During a keynote presentation, however, Peter Jaffé, the William L. Knapp ’47 Professor of Civil Engineering, described ongoing efforts in his research group to develop a new microbial approach for degrading PFAS contaminants. Originally found in soil samples taken from the Assunpink wetland outside of Trenton, the bacteria have an innate ability to degrade PFAS compounds that, if refined and scaled, could one day become a solution for remediating contaminated environments by breaking PFAS into safer compounds.

“When I was a graduate student many years ago, we were in a very similar place with organic chlorinated compounds as we are right now with PFAS,” said Jaffé, who has delivered expert testimony to Congress on the topic of PFAS pollution. “It’s true that we are still at the beginning in terms of the development of technologies for PFAS biodegradation. It will take time, but if we act quickly and together, we will get there.”

A panel moderated by Rengarajan Ramesh, operating partner at EagleTree Capital and a visiting research collaborator in the Department of Civil and Environmental Engineering, highlighted other technologies potentially capable of destroying or degrading PFAS. Some of the technologies included the use of cold and warm plasmas, electrochemistry, and supercritical water oxidation to destroy PFAS from landfills, biosolids, and water systems. However, the panelists agreed that considerable challenges remain in making these technologies affordable and widely available. To encourage further technological development and deployment, Ramesh suggested that regulations should be structured to drive the destruction and elimination of PFAS, rather than merely capturing and containing the contaminants.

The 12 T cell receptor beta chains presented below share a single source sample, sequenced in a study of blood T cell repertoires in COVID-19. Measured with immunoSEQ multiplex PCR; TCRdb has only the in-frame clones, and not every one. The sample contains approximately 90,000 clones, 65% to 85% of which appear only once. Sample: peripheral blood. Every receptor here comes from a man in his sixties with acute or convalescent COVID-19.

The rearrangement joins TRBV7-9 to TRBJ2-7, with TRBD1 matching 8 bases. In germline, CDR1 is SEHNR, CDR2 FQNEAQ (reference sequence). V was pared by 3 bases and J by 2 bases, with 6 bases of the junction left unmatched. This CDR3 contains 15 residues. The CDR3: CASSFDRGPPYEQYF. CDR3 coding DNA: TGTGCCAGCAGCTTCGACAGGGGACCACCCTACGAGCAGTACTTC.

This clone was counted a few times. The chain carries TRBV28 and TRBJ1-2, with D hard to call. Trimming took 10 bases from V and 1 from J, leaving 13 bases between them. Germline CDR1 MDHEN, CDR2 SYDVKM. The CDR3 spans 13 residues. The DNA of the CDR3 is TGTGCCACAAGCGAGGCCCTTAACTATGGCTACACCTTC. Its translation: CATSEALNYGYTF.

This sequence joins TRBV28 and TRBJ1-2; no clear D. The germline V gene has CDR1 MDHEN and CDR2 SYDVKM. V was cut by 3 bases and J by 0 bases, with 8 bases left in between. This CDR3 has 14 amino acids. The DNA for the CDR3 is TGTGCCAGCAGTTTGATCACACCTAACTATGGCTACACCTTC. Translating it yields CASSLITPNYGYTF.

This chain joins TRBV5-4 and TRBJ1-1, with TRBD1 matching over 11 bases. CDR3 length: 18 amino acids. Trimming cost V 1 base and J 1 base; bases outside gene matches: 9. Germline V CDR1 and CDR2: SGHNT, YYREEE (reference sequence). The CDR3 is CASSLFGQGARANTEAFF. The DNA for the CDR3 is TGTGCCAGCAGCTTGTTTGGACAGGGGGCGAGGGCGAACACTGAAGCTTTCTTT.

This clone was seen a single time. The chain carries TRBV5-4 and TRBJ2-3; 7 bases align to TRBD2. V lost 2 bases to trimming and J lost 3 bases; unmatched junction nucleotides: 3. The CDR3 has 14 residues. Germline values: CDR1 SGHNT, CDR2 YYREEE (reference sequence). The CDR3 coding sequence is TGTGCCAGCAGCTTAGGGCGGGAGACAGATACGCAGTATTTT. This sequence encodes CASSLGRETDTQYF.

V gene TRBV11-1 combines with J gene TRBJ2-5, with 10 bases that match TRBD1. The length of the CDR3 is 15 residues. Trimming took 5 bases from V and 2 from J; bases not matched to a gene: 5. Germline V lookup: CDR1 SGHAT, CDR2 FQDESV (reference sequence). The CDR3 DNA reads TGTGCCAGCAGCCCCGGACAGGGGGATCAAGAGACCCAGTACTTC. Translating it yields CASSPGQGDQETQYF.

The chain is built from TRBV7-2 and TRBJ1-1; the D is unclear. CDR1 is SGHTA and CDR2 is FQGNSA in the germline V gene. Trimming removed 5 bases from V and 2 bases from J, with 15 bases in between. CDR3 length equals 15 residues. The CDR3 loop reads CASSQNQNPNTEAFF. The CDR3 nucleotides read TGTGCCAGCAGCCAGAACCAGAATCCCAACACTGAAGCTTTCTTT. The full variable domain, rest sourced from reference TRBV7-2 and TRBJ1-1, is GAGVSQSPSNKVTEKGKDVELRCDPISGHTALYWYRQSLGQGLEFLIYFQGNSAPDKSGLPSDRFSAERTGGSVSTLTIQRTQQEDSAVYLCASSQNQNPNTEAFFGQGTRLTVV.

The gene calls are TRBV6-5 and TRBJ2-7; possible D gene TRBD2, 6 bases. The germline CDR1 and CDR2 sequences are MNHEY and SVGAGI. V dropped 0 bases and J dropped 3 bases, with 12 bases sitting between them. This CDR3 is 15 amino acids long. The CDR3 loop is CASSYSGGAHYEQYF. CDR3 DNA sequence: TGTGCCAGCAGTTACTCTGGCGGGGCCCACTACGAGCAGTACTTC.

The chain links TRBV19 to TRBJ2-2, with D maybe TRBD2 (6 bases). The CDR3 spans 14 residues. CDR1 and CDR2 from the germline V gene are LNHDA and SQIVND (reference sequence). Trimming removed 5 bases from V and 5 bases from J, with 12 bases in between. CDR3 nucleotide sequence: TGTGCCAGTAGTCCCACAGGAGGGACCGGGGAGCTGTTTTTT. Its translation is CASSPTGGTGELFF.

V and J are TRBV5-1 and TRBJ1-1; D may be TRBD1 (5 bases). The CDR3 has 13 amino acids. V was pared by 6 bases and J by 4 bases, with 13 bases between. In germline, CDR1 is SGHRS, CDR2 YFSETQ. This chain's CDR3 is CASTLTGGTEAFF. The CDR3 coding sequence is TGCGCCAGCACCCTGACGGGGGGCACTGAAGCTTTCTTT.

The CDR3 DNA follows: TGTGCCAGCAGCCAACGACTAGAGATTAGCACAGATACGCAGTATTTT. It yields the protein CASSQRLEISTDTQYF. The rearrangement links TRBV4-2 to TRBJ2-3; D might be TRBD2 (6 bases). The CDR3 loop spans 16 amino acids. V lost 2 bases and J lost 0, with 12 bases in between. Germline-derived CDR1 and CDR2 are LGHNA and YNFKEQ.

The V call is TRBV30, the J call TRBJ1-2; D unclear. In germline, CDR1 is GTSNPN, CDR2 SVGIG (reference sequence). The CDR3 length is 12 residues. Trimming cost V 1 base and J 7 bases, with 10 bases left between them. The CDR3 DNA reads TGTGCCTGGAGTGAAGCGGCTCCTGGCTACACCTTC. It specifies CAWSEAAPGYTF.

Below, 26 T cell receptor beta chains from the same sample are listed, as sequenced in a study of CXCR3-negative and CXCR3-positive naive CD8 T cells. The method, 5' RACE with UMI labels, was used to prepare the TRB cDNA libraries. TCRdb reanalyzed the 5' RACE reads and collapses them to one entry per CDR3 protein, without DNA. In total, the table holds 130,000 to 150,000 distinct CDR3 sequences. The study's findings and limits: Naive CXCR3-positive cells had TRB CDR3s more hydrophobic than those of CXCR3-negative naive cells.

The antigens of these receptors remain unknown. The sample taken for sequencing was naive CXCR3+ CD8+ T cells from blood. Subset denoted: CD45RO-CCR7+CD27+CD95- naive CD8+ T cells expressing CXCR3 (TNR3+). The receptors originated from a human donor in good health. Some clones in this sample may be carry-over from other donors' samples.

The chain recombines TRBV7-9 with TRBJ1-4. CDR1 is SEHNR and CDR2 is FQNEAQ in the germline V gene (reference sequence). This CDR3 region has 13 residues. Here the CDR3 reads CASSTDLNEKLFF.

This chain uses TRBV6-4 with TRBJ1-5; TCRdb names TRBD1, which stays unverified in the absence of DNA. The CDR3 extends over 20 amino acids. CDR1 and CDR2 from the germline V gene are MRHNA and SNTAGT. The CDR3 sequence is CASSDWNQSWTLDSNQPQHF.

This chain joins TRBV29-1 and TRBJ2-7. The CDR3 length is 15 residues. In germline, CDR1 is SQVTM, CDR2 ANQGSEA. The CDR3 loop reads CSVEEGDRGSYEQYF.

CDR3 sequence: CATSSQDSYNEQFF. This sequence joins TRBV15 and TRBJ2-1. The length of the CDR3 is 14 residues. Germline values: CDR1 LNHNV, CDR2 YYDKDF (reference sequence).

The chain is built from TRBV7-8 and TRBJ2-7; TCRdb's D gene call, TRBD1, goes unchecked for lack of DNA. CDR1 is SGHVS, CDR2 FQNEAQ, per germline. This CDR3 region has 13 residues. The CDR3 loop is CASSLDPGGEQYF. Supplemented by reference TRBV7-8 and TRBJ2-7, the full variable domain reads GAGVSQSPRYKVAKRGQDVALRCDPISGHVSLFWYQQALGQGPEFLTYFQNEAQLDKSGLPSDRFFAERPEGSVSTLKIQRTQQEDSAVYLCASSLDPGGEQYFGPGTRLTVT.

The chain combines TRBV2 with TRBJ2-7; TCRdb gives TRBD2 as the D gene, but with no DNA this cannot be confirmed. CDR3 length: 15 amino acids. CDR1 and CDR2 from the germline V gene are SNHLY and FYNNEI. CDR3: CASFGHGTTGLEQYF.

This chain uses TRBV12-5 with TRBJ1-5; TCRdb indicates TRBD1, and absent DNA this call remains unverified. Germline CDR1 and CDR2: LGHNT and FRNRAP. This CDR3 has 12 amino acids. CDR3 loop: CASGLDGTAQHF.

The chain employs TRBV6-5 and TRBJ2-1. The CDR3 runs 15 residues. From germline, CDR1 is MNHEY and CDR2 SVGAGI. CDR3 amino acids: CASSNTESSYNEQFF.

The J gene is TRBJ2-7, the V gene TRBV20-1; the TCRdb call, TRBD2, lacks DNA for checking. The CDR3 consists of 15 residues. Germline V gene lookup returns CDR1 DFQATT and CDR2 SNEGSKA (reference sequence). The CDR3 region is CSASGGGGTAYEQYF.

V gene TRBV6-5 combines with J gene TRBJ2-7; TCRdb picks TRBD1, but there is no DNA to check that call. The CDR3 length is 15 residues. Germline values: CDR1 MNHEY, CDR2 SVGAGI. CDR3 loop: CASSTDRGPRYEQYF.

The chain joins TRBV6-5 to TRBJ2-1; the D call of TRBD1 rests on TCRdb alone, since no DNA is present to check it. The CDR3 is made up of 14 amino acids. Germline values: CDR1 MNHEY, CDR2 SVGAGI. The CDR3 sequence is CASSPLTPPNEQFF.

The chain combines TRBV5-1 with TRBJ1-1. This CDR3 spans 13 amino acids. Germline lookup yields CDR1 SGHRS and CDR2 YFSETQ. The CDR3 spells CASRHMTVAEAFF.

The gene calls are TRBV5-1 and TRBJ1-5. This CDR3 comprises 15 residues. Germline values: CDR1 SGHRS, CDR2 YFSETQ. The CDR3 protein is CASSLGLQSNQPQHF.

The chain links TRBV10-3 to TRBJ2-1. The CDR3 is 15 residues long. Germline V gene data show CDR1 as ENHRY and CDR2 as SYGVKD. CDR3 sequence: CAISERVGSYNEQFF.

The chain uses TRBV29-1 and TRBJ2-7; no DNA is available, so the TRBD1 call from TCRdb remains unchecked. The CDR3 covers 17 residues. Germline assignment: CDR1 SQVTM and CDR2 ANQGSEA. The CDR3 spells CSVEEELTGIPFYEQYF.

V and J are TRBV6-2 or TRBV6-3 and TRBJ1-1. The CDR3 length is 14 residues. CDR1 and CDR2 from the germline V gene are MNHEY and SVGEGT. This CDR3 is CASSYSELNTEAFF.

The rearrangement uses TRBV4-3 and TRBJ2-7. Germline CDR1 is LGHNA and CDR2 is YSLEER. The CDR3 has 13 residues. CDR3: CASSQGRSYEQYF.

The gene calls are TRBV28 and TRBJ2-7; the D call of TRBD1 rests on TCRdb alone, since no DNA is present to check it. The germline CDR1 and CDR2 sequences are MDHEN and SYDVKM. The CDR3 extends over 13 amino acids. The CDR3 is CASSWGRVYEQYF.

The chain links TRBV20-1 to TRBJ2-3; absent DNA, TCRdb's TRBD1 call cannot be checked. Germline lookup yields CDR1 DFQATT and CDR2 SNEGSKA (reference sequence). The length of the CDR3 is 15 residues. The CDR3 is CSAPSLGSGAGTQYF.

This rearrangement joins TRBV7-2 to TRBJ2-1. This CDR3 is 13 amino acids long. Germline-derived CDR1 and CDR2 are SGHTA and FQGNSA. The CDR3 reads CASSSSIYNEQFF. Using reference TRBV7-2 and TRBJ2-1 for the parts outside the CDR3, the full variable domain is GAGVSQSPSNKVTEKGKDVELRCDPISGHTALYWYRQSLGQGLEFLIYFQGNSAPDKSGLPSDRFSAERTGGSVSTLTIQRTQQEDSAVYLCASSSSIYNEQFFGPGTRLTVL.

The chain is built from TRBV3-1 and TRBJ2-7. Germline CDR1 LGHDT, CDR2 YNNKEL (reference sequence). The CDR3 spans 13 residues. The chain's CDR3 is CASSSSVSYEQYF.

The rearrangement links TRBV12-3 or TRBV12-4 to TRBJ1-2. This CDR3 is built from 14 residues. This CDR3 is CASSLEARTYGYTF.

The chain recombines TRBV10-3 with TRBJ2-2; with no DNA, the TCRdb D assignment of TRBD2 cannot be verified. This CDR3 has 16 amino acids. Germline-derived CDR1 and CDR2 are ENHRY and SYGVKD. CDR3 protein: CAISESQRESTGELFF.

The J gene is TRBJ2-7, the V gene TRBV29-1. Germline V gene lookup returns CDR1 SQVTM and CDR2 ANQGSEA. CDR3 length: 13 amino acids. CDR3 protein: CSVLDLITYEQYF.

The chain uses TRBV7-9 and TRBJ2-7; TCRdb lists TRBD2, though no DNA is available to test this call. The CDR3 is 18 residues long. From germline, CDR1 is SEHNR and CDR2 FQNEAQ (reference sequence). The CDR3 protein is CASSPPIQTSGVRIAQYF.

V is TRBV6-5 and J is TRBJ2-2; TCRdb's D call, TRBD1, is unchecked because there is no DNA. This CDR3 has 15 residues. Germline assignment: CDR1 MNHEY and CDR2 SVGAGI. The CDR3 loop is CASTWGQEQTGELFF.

“There is likely no silver bullet — no one technology — that will solve every one of our problems. Instead, the idea of today is to gain exposure to the various technologies that are being worked on and then understand how you can leverage them to come up with a solution that is specific to your needs,” said Ramesh. “This is truly a PFAS solutions summit.”

Two panels: An older man in a suit holds a microphone and left a younger man smiles as he converses with another man.
Rengarajan Ramesh, left, addresses the audience at the Friend Center Convocation Room, and Edward Zhang ’24 (right), an undergraduate in the Department of Civil and Environmental Engineering, talks to Z. Jason Ren during the poster session that followed the day’s events. (Photos by Bumper DeJesus)

After the panel discussions, experts participated in a set of breakout sessions, in which participants outlined a roadmap to address outstanding questions about PFAS contamination and remediation.

One session explored management solutions for land contaminated by PFAS through biosolids. Experts identified near-term research priorities, such as a better understanding of how PFAS is absorbed into soils and subsequent implications for crop selection and growth.

Another session tackled the challenge of how to transfer PFAS removal and destruction technologies to small or decentralized community water systems, emphasizing the importance of proactive engagement with community members to design community-specific solutions.

Other sessions touched on the development and scale-up of PFAS destruction technology, the efficacy and optimization of existing PFAS removal technologies, and the regulatory challenges of managing the contaminants, which do not fit neatly into existing categories.

Following the breakout sessions, the group reconvened to share their insights and come together to identify the most urgent research, policy, and technological solutions for addressing PFAS.

“We started this morning with the idea that we need to bring some of the brightest minds together to figure out the ways to move forward — identifying the research needs, the policy gaps, and the necessary partnerships for truly making a difference with PFAS,” Fasnacht said in her closing remarks. “I’m confident that the conversations we’ve had won’t end with today. Really, they’re just the beginning of collaborations that will lead us toward actionable solutions.”

Angela Fasnacht is currently a Gerhard R. Andlinger Visiting Fellow in Energy and the Environment. The Gerhard R. Andlinger Visiting Fellows program is designed to attract distinguished visitors to collaborate with faculty, researchers, and students, and enrich the research programs and teaching at the Andlinger Center.